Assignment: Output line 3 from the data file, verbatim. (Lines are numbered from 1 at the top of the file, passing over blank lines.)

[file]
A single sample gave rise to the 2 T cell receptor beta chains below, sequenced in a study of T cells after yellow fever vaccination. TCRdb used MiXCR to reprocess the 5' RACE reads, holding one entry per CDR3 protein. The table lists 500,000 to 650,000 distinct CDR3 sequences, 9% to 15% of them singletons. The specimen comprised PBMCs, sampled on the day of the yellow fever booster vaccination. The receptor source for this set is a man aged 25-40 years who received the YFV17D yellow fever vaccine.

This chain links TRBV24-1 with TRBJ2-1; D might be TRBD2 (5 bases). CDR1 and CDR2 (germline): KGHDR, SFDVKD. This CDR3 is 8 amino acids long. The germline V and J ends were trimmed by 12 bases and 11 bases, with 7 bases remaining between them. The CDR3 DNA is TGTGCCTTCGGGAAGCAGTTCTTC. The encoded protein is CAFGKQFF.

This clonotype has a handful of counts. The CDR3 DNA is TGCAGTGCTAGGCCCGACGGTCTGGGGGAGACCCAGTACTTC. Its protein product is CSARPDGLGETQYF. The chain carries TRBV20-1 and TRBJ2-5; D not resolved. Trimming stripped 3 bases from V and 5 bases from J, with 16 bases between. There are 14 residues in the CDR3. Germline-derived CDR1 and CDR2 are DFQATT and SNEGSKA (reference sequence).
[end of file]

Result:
This clonotype has a handful of counts. The CDR3 DNA is TGCAGTGCTAGGCCCGACGGTCTGGGGGAGACCCAGTACTTC. Its protein product is CSARPDGLGETQYF. The chain carries TRBV20-1 and TRBJ2-5; D not resolved. Trimming stripped 3 bases from V and 5 bases from J, with 16 bases between. There are 14 residues in the CDR3. Germline-derived CDR1 and CDR2 are DFQATT and SNEGSKA (reference sequence).